5 Important Aspects Of The Patent Valuation Process

Innovation is essential if businesses want to thrive in today’s competitive marketplace. An important aspect of innovation is monetizing ideas and protecting these ideas from competitors. A patent protects the innovative ideas of inventors and business entities for a fixed period. In the U.S., most patents are valid for 20 years from the application filing date. Once acquired, a patent provides its holder an economic right to exclude others from making, using, or selling the invention in question. For businesses, a patent holding translates directly to financial worth and can lead to high business valuation multiples overall. As a business owner, you should understand the process of patent valuation and what patent holding means for the value of a company. If you are interested in learning more about the patent valuation process, continue reading this post.

Ensure Patent Status

The value of a patent is contingent upon the patent’s legitimacy. This means that before you even begin the valuation process, you must be sure to check that the patent is active and that the required maintenance fees are current and have been paid. Do your due diligence by requesting copies of the patent’s application and all correspondences with the patent office. You also want to obtain any relevant foreign patent applications so you have a full understanding of the scope of the invention or the Intellectual Property (IP) at hand.

Generate Thorough Understanding

If your patent is for an invention, be sure that you obtain all the cost information relevant to said invention. Your business should employ a team of experts who understand the entirety of the patent process to read the patent information carefully and ensure that the information is complete. This includes consulting a patent attorney for additional support. Maintain a firm understanding of the criteria of your patent and the particulars of the service and value that it provides. This understanding will prove essential when it comes to the valuation process.

Cost-Based Analysis

One quantitative economic approach to valuation analysis focuses on cost. The cost approach to patent valuation stipulates that the patent’s value is directly related to the monetary value of the item, or the exact amount that it would cost to replace the item at that time. A cost-based analysis considers the estimated cost of generating a patent. This includes research and development costs, filing and maintenance fees, attorney fees, as well as the value of various internal supports. The method then compares this cost with the potential monetary value of the invention and concludes that patent costs should be clearly worth at least $50K in order to be worth investing in the patent.  A cost-based valuation may prove limiting when it comes to anticipating future market value or growth. This type of analysis is not ideal when it comes to dealing with intangible assets such as intellectual property, as potential monetary gains in this realm are contingent upon variables that are less concrete.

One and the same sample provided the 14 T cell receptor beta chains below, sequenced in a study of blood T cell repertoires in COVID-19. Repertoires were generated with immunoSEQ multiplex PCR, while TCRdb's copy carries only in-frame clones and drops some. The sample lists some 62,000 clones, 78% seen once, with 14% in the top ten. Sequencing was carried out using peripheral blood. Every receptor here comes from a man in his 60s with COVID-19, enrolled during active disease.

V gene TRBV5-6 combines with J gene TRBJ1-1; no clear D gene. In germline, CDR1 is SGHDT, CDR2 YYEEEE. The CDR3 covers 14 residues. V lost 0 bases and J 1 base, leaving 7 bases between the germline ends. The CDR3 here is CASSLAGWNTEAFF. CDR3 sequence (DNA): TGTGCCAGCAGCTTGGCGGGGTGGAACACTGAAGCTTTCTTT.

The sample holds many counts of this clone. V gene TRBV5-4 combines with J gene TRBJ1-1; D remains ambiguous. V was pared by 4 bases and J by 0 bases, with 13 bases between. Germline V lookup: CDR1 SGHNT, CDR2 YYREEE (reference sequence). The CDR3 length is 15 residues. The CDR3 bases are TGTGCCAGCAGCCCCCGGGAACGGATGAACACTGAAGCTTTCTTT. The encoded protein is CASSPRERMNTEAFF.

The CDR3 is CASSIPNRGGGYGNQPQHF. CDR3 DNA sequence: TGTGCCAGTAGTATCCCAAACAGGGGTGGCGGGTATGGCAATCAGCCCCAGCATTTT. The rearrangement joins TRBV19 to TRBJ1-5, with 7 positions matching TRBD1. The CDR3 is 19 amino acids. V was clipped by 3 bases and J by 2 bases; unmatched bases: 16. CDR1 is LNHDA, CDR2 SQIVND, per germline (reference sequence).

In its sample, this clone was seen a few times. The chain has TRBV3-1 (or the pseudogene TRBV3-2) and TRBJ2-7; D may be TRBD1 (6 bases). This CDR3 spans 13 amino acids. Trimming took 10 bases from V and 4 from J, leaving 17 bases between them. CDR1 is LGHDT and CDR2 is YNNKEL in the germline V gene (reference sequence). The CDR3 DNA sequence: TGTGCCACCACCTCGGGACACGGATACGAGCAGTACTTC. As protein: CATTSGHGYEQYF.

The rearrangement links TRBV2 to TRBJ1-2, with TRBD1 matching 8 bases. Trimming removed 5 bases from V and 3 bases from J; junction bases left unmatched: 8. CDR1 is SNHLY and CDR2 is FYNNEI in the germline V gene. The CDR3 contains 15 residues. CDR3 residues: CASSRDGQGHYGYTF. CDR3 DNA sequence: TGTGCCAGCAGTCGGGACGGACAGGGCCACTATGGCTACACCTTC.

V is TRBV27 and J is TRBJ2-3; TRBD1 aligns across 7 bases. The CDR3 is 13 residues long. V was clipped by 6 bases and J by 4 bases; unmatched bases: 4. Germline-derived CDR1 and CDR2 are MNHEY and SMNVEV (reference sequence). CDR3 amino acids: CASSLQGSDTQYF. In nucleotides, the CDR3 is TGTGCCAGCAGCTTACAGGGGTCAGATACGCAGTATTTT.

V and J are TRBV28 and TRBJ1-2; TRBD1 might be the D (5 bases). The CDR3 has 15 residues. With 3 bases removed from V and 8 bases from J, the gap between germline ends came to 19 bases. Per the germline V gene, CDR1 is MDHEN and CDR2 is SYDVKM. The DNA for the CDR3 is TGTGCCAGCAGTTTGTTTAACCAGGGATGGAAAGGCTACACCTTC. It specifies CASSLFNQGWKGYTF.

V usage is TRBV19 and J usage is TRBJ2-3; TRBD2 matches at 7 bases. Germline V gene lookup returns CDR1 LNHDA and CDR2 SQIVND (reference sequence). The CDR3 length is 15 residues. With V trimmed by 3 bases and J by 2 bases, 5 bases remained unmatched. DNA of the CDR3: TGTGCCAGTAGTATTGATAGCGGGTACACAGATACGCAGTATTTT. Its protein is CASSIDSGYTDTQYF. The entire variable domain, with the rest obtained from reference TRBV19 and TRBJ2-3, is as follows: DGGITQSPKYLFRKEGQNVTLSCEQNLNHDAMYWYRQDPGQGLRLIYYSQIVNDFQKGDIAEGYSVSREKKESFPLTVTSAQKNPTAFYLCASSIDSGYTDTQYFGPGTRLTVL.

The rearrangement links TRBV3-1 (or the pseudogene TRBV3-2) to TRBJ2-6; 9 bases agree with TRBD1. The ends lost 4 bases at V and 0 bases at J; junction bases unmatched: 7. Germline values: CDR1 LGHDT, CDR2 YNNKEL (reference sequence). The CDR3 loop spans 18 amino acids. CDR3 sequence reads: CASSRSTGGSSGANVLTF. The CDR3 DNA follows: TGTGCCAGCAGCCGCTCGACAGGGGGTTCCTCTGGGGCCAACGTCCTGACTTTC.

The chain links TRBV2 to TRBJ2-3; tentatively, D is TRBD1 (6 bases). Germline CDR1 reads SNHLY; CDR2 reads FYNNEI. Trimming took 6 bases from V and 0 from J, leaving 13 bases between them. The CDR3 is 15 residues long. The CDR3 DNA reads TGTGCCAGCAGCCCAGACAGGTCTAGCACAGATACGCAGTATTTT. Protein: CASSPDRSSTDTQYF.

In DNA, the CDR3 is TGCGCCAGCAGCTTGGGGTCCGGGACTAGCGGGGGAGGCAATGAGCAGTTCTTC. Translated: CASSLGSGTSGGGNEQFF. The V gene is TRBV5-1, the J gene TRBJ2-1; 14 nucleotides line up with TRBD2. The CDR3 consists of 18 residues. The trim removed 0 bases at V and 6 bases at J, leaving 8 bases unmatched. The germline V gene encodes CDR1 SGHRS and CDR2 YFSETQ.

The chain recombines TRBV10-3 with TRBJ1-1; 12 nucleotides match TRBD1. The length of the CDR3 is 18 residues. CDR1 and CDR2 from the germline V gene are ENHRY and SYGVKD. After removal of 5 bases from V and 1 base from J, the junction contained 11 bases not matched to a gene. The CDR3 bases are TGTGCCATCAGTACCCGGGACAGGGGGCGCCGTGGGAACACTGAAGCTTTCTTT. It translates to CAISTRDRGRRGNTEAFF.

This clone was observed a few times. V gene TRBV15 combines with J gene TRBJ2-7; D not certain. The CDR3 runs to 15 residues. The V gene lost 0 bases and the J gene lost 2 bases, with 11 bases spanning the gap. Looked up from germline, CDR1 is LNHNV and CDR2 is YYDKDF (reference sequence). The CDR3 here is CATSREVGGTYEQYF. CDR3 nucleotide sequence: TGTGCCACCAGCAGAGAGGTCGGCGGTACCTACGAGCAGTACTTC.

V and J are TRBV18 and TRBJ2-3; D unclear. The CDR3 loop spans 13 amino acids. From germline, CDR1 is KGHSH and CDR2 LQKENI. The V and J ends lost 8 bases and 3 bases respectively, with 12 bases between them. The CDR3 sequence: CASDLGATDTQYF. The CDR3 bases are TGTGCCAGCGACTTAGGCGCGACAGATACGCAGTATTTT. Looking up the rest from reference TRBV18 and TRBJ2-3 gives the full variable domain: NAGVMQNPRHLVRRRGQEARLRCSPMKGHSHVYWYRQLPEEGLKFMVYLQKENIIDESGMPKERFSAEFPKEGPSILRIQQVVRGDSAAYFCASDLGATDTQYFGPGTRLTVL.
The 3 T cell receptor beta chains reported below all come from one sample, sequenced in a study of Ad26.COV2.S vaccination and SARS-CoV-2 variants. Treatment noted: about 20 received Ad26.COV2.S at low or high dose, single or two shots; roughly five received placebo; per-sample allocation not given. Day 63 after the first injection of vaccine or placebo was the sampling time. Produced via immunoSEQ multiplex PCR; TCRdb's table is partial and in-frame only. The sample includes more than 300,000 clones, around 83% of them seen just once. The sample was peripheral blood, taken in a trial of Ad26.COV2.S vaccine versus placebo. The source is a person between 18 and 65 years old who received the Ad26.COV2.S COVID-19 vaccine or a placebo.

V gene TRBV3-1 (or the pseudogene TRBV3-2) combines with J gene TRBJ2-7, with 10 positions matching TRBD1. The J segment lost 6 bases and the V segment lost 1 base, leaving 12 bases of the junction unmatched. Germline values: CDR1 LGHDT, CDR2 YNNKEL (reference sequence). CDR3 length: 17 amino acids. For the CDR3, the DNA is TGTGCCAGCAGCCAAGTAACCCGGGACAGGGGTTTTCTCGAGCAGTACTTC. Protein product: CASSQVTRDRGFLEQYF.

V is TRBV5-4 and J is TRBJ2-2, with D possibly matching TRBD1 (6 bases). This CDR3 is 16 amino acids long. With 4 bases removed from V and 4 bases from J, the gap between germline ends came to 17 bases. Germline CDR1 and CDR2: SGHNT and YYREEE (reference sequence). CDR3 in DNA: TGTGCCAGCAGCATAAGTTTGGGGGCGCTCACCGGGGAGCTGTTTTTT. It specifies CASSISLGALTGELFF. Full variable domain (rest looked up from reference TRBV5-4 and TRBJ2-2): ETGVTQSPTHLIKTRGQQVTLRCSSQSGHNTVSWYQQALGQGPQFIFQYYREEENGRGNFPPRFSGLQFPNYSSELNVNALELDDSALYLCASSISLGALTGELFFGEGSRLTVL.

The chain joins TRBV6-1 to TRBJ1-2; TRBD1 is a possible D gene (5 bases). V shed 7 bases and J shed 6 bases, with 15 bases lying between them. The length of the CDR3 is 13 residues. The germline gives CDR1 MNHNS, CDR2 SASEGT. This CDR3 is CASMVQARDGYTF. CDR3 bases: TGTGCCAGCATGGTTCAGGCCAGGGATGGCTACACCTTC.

Income-Based Analysis

The income method of patent valuation involves identifying the NPV (Net Present Value) of future economic benefits. This method of valuation speculates the potential income flow that the patent will generate when used in the marketplace. If you foresee a product patent saving your business money, this may be the valuation analysis method to go with. An income based valuation recognizes a company’s expected capital increases and estimates a patent’s value based upon this expected amount over a certain period. This method is the most reliable and therefore most utilized method for patent valuation. The income method is calculated by a discounted cash flow model which considers the current cash value of future financial benefits offered by patent ownership.

Market-Based Analysis

The market method of patent valuation estimates value based upon what a potential buyer would pay for a similar product or service. For this valuation method to be a viable one in your business, an active market for the patent must already exist. Additionally, there needs to be evidence of past transactions of comparable property. In the healthcare field, for example, research similar devices used in this market and estimate your value based upon products that already exist in the field. When looking to patent a product, pay close attention to industry characteristics, market share potential, and growth prospects. Through understanding these factors and trends, you position yourself in a place to set your invention apart in a competitive industry with similar patent holdings.

Accounting for a patent’s value can often prove difficult, as it is an intangible asset. There are various methods of valuation used by professionals today. As a business owner, you must ensure your patent status before you can begin to consider valuation methods. Once this is done, there are various economic approaches to valuation analysis. These include cost, income and market methods of analysis. Consider the different methods of patent valuation mentioned above if you are interested in the process of patent valuation in the b

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